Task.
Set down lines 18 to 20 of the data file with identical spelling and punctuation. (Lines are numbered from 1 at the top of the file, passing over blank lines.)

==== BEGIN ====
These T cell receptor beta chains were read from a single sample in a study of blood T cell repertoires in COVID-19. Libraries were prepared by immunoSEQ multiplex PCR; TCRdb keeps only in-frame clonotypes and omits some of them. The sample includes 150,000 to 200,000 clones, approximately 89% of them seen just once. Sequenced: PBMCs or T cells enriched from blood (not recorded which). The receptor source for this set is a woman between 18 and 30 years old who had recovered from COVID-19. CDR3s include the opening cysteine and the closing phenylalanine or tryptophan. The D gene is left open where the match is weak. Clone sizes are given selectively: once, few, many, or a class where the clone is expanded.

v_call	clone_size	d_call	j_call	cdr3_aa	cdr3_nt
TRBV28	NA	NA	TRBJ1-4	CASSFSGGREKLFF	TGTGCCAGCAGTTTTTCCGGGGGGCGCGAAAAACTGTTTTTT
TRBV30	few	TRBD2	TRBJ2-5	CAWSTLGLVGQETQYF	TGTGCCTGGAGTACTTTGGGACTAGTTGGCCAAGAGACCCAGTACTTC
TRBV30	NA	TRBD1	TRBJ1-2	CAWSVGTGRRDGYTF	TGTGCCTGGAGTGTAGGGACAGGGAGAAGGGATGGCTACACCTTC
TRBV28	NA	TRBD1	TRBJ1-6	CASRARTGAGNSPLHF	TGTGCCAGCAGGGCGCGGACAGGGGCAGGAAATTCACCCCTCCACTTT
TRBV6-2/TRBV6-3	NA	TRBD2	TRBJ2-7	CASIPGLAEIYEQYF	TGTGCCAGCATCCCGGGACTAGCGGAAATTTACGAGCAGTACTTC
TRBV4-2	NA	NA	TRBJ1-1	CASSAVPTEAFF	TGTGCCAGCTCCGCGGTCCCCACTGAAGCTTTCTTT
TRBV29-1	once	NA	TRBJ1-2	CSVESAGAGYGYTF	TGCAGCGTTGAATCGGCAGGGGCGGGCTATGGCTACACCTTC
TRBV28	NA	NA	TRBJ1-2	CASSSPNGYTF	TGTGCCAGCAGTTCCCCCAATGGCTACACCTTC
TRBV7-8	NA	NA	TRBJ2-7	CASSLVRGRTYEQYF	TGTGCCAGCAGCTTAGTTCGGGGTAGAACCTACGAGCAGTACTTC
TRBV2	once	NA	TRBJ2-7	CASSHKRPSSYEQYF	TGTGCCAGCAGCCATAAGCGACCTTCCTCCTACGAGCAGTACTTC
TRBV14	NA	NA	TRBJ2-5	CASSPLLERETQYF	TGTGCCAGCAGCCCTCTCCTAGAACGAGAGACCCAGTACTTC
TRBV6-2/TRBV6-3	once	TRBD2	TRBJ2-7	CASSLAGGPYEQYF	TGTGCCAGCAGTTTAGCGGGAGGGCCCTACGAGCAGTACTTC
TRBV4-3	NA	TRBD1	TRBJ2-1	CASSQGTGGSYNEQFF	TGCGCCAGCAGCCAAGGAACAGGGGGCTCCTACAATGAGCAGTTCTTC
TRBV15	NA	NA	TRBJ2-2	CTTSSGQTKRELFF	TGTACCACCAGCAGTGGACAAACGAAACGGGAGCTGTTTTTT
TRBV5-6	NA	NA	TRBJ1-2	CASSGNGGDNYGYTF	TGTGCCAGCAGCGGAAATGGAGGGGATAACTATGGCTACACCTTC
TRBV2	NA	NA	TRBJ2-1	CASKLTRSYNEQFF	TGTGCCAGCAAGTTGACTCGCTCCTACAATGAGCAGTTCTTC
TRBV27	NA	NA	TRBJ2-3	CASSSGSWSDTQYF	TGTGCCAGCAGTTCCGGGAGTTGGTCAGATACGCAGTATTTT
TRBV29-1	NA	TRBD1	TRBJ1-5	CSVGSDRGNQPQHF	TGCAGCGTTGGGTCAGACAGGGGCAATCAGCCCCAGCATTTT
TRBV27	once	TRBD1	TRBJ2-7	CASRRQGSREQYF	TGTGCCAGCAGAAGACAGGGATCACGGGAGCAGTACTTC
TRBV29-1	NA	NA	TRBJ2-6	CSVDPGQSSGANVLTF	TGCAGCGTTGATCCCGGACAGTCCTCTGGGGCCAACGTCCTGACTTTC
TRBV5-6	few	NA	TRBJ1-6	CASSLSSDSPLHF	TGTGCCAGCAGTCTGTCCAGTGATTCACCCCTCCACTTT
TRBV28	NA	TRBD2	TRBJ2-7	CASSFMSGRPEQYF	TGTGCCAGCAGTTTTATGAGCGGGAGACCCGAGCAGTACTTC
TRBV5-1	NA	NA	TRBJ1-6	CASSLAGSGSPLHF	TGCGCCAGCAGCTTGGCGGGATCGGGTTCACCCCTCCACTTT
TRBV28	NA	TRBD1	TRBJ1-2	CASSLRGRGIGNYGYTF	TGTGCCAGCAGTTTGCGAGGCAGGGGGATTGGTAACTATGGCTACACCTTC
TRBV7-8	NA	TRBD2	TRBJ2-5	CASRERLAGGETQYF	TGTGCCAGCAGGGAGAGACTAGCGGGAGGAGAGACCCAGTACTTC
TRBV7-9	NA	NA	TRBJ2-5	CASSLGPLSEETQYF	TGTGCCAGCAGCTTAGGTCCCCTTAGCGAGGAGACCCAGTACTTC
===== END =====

TRBV2	NA	NA	TRBJ2-1	CASKLTRSYNEQFF	TGTGCCAGCAAGTTGACTCGCTCCTACAATGAGCAGTTCTTC
TRBV27	NA	NA	TRBJ2-3	CASSSGSWSDTQYF	TGTGCCAGCAGTTCCGGGAGTTGGTCAGATACGCAGTATTTT
TRBV29-1	NA	TRBD1	TRBJ1-5	CSVGSDRGNQPQHF	TGCAGCGTTGGGTCAGACAGGGGCAATCAGCCCCAGCATTTT